Robert Peoples is no stranger to car trouble.
After his release from prison, he brought three lawsuits against South Carolina prison officials for violating his civil rights.
On the day of jury selection for his civil rights suit, Mr. Peoples was late. The federal judge hearing the case told Mr. Peoples that he had to be in court the next morning by 9:30.
The next day, Mr. Peoples was late. The District Judge, Judge Currie, told him that if he was late again the case would be dismissed.
Mr. Peoples was on time the next day.
Though the day after that he called the courthouse fifteen minutes before he was supposed to be there. Mr. Peoples reported that he had a flat tire and that roadside assistance was on its way.
The district court, in an effort of largess that it would later regret, confirmed that Mr. Peoples had car trouble and dispatched the Marshals to give him a ride to court.
Judge Currie found that Mr. Peoples had left his house in time to get to court, but was delayed by an unanticipated event. The case was not dismissed for his failure to appear and prosecute the case.
The trial went on.
On April 12, sadly, Mr. Peoples was late again. The judge heard argument from the parties about whether to dismiss the case, then decided that Mr. Peoples was willfully late. Judge Currie dismissed the case with prejudice.
What Not To Do After Losing In Court
A person has a number of options when a judge rules against her. She can file an appeal. She can ask for reconsideration. She can decide it’s tough marbles and go home.
Mr. Peoples did not pursue these options. Instead, according to the Fourth Circuit, he went into the
courtroom, and approached Deputy Clerk Sara Samsa, who was gathering jury certificates to bring to Judge Currie. Peoples interrupted Samsa and repeated several times, “Tell Judge Currie get the f— off all my cases. I started to tell her something there. I started to tell her ass something today.”
Although the audio of the recording is somewhat garbled, it also contains an additional statement from Peoples in which he tells Judge Currie to “straighten the f— up” or “straight the f— up.”
(As an aside, I think this is a very dignified way of handling the profanity inherent in this opinion. One would expect such classiness from Judge Diana Motz.).
This caused quite a bit of trouble. Court security was called. Details of finishing the case’s dismissal were delayed. The FBI was called to take a statement from the courtroom clerk.
Judge Currie issued a show cause order as to why Mr. Peoples shouldn’t be held in contempt. Then Judge Currie recused herself from that proceeding, since the profanity had Judge Currie as its object.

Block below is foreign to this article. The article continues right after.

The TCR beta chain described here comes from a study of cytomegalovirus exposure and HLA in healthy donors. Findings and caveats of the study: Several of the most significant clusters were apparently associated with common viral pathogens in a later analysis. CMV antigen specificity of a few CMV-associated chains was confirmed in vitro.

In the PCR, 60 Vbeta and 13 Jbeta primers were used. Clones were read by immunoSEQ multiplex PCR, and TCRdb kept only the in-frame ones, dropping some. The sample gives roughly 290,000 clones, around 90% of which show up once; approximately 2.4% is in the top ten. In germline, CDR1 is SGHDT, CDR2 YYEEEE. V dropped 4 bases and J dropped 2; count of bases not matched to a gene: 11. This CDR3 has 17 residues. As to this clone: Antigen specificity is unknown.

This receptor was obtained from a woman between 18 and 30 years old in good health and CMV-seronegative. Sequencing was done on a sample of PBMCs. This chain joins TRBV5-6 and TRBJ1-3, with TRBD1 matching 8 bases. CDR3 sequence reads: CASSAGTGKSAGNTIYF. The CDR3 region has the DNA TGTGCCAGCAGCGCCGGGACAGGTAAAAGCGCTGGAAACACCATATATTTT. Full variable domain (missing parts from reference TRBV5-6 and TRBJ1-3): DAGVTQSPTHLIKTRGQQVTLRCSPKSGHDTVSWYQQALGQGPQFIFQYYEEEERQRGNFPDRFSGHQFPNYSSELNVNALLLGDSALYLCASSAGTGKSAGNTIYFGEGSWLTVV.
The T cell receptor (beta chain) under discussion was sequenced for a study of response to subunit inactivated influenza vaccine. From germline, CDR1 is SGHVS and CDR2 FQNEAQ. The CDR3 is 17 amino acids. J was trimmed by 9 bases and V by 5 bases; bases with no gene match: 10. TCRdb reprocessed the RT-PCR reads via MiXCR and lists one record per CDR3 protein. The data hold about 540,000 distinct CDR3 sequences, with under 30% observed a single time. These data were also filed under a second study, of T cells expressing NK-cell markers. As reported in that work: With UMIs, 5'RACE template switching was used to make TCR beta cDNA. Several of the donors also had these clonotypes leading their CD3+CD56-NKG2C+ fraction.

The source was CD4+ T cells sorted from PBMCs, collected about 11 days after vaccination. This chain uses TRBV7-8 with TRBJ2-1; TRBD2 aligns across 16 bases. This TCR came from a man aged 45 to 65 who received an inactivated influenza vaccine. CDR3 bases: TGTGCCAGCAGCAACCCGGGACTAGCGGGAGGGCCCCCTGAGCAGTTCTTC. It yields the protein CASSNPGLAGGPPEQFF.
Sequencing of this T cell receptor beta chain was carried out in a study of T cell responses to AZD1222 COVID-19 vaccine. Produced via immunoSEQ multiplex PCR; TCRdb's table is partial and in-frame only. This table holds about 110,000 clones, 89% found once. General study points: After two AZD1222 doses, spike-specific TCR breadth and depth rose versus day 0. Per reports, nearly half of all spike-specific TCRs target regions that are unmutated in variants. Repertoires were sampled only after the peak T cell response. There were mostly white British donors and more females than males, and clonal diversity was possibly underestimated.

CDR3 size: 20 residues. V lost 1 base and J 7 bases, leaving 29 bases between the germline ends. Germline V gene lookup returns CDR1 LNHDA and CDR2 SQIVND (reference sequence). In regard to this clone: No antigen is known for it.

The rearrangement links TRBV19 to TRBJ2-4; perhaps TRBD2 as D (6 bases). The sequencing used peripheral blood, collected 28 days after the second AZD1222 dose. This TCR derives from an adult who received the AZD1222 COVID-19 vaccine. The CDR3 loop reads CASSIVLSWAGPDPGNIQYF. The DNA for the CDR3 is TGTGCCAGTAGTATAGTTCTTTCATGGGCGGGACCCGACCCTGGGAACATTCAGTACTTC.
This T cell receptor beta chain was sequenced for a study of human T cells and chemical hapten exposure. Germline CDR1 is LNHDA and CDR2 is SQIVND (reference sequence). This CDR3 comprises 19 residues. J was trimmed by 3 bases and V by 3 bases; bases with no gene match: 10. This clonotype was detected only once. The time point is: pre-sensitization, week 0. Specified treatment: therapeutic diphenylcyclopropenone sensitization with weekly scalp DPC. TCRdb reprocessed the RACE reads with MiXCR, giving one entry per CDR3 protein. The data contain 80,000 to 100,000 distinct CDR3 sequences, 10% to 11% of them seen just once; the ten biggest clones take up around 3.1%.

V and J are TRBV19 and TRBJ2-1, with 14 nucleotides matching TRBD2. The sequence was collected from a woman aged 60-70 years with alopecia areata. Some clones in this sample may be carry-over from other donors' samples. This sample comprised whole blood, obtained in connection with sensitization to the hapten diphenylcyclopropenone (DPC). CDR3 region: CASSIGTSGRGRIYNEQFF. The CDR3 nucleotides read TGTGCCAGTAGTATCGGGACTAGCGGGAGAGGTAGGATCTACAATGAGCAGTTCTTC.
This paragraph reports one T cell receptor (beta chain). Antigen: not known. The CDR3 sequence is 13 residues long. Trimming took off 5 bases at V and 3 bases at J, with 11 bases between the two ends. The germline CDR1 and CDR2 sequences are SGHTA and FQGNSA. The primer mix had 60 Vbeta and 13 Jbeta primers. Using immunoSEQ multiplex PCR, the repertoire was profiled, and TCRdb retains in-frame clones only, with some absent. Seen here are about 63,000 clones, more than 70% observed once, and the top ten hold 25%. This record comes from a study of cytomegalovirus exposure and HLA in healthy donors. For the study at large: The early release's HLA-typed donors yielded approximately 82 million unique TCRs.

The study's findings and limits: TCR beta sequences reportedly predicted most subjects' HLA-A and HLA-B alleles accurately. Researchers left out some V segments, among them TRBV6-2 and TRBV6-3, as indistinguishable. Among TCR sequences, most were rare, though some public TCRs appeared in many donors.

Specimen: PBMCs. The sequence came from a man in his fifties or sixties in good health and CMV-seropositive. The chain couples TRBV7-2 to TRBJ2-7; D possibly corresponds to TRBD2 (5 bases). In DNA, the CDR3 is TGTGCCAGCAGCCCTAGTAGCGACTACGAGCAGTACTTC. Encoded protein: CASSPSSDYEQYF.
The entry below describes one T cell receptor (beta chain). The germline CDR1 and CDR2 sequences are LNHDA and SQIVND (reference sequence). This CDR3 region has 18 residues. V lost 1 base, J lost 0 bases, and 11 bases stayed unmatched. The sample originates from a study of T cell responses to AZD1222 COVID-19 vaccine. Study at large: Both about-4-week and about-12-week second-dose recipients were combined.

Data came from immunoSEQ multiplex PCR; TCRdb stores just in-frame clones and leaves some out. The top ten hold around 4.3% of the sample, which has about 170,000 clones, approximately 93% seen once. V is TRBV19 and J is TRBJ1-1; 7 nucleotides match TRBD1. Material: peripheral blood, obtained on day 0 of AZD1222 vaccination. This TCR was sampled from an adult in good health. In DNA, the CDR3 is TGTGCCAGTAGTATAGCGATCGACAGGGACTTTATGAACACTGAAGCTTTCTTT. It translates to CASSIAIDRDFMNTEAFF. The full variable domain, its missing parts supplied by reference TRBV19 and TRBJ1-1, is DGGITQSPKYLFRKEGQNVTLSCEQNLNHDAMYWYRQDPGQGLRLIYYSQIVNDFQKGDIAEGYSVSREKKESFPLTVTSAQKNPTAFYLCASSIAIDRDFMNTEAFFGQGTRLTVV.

The Varieties of Federal Criminal Contempt
There are two kinds of criminal contempt available to a federal judge – both are under Federal Rule of Criminal Procedure 42.
A 42(a) contempt proceeding is like a criminal trial – the person has a lawyer, has notice and opportunity to be heard, and a prosecutor is appointed.
A 42(b) proceeding is different. Rule 42(b) says that a court “may summarily punish a person who commits criminal contempt in its presence if the judge saw or heard the contemptuous conduct and so certifies. . . .”
Mr. Peoples proceeding on his regrettable statements about Judge Currie was a 42(a) proceeding. He had a lawyer, notice of the charges, and a prosecutor was appointed.
Old Habits Die Hard
Sadly, Mr. Peoples had car trouble on his way to the contempt proceeding and was late. The judge said that there would be a second contempt proceeding on his tardiness after the first contempt proceeding.
He was found in criminal contempt on the first count having to do with his suggestions about how Judge Currie comport herself. (it’s a fascinating read – please check out the opinion for how the court got there if you’re interested)
With no break in the proceedings, but with a bit of time for Mr. Peoples to talk to his lawyer while court was still in session, the second contempt proceeding started.
Mr. Peoples was found in contempt of court in that proceeding.
A Summary Hearing
On appeal, in United States v. Peoples, the Fourth Circuit reversed that second contempt finding.
Because the procedural requirements of 42(a) weren’t followed, the contempt finding was only allowable if it was a summary disposition for contempt.
And a summary contempt disposition is only allowable if it’s for someone who does something contemptuous in the presence of the judge who issues the contempt order.
As the Fourth Circuit has said,
We, and the majority of our sister circuits, do not consider tardiness or absence from court to provide an adequate basis for summary disposition under Rule 42(b). See In re Gates, 600 F.3d at 339 (holding that mere tardiness, like failure to appear, does not occur “in the actual presence of the court” and therefore is not subject to summary punishment (internal quotation marks omitted)); see also In re Contempt Order, 441 F.3d 1266, 1268 (10th Cir. 2006) (explaining that attorney’s failure to appear “by no stretch . . . occur[red] within the presence of the court”); In re Chandler, 906 F.2d 248, 249-50 (6th Cir. 1990) (“‘A lawyer’s failure to attend court is not a contempt in the presence of the court.'” (quoting United States v. Onu, 730 F.2d 253, 255-56 (5th Cir. 1984))); United States v. Nunez, 801 F.2d 1260, 1264 (11th Cir. 1986) (per curiam) (“[T]he majority of circuits which have considered the issue have concluded that counsel’s tardiness or absence cannot be characterized as contempt in the presence of the court.”).
So, Mr. Peoples second contempt finding could not stand and was reversed, even while his first contempt determination is still good.
If you’re thinking about being late to court, think about Mr. Peoples. You may have your case dismissed against your wishes, but at least you can’t be held in contempt on a summary disposition.